Wednesday, April 4, 2012
Allergies are not something that one can help, but major sickness is something else. Head colds, fever, flu or food poisoning, for example, are not something that should be allowed to be worked through in a service industry job.
It is, however, common courtesy to inform your clients of these health impediments before their scheduled appointments. When working in a walk-in environment, it is customary to get your shift covered. For this, I apologize profusely for my absence on Tuesday. It was not acceptable behavior, and for as much as I proselytize about professional behavior, I fell short of the mark to which I hold others. I am so sorry that I missed work on Tuesday. Food poisoning is not something that I wish upon anyone. Had I been able to get out of bed, I would have. But unfortunately, I was unable to function in any useful manner until around 11am today.
I am so sorry.
Monday, February 20, 2012
I suppose that this could also be titled "professionalism" or, if you have a theater background, how to avoid breaking the fourth wall.
Whenever a person works with the public, there is, by necessity, a distancing that occurs. A service person needs to be clean, prompt, knowledgable and friendly. This does not mean going out with or putting the moves on your clientele. A little flirting is alright, as long as its kept at a low, ambiguous level.
They are not there to learn about your divorces or political ambitions or the details of your last surgery. They are there for you to make them feel better about themselves. If that means you have to listen to them rant about their dog, do it. But, this does not mean going out with them after work.
One of the best analogies I've heard from this is crude, but appropriate. "Don't shit where you eat."
This means that you don't pick fights, ask out or try and humiliate your clients. While we're at this, don't bash your peers, either. It's cheap and it makes people uncomfortable. Instead, try and alleviate their fears by being even more confident, and above all, professional.an
Sunday, February 12, 2012
Alright... Here are my options:
1. Stay full time at gc, while my color skills slip and keep the sporadic schedule.
2. Find a position that pays less but has full service options and a set schedule.
3. #2 as a booth renter.
4. Stay at gc part time and rent a sola salon that I would have to share with a friend... (Also full service, but also financial responsibility)
Before I commit to anything, I'll have to seriously weight my options. Also, I probably should speak with Sean... It's not just me now. He'd be affected too. *shakes head* being an adult is hard...
Thursday, February 9, 2012
Recently, I received some information about a new sola salon location opening in longmont... Should I so it? I just don't know...
Could be amazing, but it could put me in major debt. But, to be perfectly honest, I feel like I've been going the safe route for a long time, and that really hasn't gotten me very far. Plus, then I could make my own schedule and I'd be able to do music again.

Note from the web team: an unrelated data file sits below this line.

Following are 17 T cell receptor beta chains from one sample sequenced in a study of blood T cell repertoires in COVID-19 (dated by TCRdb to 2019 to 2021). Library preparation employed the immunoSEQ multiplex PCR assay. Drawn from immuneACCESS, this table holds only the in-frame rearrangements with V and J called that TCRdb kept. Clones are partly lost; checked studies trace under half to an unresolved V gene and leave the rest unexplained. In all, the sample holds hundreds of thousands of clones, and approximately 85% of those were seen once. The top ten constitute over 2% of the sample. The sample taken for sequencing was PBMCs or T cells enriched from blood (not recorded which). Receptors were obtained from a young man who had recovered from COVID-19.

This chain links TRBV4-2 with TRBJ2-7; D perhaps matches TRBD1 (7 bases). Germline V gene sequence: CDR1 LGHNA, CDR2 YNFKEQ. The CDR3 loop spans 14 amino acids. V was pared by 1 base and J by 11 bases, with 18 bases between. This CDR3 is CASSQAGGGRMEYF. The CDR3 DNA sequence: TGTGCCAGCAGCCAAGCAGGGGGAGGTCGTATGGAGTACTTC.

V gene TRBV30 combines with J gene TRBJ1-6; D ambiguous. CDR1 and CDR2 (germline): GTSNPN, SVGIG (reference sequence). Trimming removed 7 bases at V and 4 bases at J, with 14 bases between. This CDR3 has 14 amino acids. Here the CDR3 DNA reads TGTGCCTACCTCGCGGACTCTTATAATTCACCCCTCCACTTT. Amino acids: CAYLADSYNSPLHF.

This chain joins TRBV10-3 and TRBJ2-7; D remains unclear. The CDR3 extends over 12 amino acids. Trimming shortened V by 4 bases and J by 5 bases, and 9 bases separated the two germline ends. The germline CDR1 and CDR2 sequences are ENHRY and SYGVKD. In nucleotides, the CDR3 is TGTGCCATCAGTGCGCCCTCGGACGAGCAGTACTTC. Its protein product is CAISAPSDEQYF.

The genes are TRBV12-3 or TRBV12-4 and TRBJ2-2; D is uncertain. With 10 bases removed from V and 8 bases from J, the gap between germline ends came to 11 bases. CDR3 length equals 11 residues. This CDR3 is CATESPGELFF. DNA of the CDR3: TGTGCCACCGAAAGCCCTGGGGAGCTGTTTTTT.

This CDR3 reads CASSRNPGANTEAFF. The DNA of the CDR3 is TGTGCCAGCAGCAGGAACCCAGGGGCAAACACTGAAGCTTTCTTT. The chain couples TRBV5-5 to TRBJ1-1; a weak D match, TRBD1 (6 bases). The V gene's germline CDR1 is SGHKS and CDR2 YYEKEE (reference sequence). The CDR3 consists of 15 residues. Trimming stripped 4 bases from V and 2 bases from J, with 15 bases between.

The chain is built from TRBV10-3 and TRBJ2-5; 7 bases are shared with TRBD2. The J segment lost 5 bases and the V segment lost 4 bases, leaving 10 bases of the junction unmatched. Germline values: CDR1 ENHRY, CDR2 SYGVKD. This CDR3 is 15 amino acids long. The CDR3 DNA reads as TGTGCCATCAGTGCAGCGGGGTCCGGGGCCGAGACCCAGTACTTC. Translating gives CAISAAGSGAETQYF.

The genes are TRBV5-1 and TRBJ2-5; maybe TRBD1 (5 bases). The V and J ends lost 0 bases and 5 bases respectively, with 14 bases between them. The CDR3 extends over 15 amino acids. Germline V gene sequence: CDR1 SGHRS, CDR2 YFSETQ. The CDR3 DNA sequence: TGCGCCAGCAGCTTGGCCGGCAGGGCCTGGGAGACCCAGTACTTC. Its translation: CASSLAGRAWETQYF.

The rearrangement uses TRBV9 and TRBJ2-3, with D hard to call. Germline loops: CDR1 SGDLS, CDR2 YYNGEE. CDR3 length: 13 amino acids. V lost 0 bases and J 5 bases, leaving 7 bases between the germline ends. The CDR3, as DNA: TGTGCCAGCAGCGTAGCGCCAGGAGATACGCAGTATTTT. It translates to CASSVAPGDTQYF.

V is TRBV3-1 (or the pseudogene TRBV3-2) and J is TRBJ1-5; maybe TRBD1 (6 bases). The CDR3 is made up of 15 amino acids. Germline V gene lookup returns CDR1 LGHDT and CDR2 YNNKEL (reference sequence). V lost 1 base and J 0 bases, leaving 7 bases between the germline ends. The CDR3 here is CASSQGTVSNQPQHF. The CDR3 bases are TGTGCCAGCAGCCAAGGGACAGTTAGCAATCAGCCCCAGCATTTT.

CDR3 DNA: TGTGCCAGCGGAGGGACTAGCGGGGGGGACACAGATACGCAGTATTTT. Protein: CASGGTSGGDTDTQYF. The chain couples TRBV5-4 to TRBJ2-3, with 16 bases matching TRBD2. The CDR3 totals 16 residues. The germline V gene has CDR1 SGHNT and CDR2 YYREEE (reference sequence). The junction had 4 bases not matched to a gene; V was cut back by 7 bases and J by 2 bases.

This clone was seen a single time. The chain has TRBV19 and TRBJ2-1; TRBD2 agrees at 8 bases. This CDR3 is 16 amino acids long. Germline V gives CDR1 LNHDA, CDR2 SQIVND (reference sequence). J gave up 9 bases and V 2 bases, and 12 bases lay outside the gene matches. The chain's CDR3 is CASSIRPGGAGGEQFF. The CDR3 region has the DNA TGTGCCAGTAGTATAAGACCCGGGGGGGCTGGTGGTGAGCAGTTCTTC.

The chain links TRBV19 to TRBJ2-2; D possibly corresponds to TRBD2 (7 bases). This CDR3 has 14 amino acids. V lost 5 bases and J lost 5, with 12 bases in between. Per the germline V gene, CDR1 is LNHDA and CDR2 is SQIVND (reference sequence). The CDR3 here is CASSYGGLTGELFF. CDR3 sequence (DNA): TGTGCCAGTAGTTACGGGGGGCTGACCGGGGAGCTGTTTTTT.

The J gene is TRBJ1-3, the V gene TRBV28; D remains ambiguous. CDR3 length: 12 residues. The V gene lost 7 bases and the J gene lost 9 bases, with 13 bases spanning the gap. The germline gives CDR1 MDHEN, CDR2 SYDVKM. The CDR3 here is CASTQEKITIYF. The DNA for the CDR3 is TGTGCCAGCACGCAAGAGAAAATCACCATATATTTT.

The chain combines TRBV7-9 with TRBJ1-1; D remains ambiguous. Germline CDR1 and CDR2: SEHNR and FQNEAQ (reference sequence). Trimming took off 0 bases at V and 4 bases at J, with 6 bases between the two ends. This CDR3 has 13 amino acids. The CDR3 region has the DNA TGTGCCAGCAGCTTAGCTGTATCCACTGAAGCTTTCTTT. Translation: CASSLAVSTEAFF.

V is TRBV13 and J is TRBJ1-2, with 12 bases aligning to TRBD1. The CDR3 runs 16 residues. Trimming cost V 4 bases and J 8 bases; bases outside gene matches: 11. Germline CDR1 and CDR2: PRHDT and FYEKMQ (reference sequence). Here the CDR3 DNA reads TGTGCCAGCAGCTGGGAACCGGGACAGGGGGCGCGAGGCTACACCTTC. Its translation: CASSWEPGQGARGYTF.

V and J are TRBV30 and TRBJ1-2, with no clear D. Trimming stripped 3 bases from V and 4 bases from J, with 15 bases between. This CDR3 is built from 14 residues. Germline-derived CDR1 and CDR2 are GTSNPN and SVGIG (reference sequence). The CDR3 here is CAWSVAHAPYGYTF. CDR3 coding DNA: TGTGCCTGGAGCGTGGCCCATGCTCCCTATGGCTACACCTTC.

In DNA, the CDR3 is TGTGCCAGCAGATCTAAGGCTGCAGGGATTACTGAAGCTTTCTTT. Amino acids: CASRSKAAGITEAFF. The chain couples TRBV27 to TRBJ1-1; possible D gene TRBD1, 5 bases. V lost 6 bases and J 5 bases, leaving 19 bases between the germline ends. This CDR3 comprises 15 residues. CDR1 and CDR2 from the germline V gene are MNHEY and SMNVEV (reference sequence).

Of course, there is also the option of sticking this out a little longer and then maybe looking for a better fit, too... Oh, decisions decisions...
Thursday, January 26, 2012
Ah, the age-old question... Wedge, bob or a-line?
Okay, this might be a silly hairdresser kind of thing, but its still a valid question. When someone comes in asking for a new hairstyle and it has to be short, there are a few questions I usually ask.
1. How much time do they spend on their hair? (Of course this also depends on their hairtype.) Not a lot of time in the morning usually means the a-line is out. Unless they have super straight hair that's a little coarse.
2. Are they more sassy or more conservative? Playfull or demure? Usually, and this should go without saying, these are not things to ask your client... Just ask yourself these questions and maybe ask about their lifestyle.
3. Have they ever had hair that short before? Sounds silly, but its a necessary question! A layered bob is a less dramatic option than an a-line or a wedge.
4. What's prompting the change? Breakup, funeral, friend's or ex's wedding? Emotionally driven drastic change is a BAD idea...
Saturday, January 21, 2012
Trying to find a healthy balance between things that I actually need and perceive that I might need in the future has been one of the things that I've struggled with my entire life. How does one put a value on future use?
There is something to be said for the spartan lifestyle. Actually, its one of the things that I admire in my fiance, Sean. He has the ability to put things in a bag and throw them away. I have a collection of small bric-a-brak from my life that I cannot seem to bear even the thought of letting go.
Sure, things happen. New jobs, new venues, new opportunities, births, deaths, mortages, loans, sculptures, stories, capers and more... but for some reason, I have trouble throwing away things that really aren't important. Why do I need to keep certain things and can live without calling the important people in my life?
Maybe things don't let you down? There is no way for a book to break your heart, is there? At least, not by sitting on the shelf collecting dust. There is always the possibility for heartbreak or distrust or horrible catastrophe with people.
I think that the same reason I enjoy doing hair and the whole cosmetology thing is because, in small doses and for short periods of time, I can be a positive influence on how a person feels about the world and their place in it. I can make people feel beautiful, if even for a moment, and I don't have to worry about them hurting me.